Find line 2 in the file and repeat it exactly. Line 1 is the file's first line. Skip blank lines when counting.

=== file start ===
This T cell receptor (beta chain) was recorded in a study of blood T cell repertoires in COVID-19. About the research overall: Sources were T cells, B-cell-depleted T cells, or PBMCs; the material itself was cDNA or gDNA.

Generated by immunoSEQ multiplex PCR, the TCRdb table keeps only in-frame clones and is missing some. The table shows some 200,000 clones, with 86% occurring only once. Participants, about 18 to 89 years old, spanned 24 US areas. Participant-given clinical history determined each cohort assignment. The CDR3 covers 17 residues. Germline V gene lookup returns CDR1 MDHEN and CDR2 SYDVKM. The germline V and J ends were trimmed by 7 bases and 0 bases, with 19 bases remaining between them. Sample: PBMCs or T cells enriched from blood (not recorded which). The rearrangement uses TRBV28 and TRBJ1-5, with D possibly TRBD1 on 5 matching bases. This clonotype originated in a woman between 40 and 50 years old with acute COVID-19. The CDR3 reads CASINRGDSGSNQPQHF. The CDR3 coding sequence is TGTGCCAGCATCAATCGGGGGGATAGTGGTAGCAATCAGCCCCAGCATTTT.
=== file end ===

Generated by immunoSEQ multiplex PCR, the TCRdb table keeps only in-frame clones and is missing some. The table shows some 200,000 clones, with 86% occurring only once. Participants, about 18 to 89 years old, spanned 24 US areas. Participant-given clinical history determined each cohort assignment. The CDR3 covers 17 residues. Germline V gene lookup returns CDR1 MDHEN and CDR2 SYDVKM. The germline V and J ends were trimmed by 7 bases and 0 bases, with 19 bases remaining between them. Sample: PBMCs or T cells enriched from blood (not recorded which). The rearrangement uses TRBV28 and TRBJ1-5, with D possibly TRBD1 on 5 matching bases. This clonotype originated in a woman between 40 and 50 years old with acute COVID-19. The CDR3 reads CASINRGDSGSNQPQHF. The CDR3 coding sequence is TGTGCCAGCATCAATCGGGGGGATAGTGGTAGCAATCAGCCCCAGCATTTT.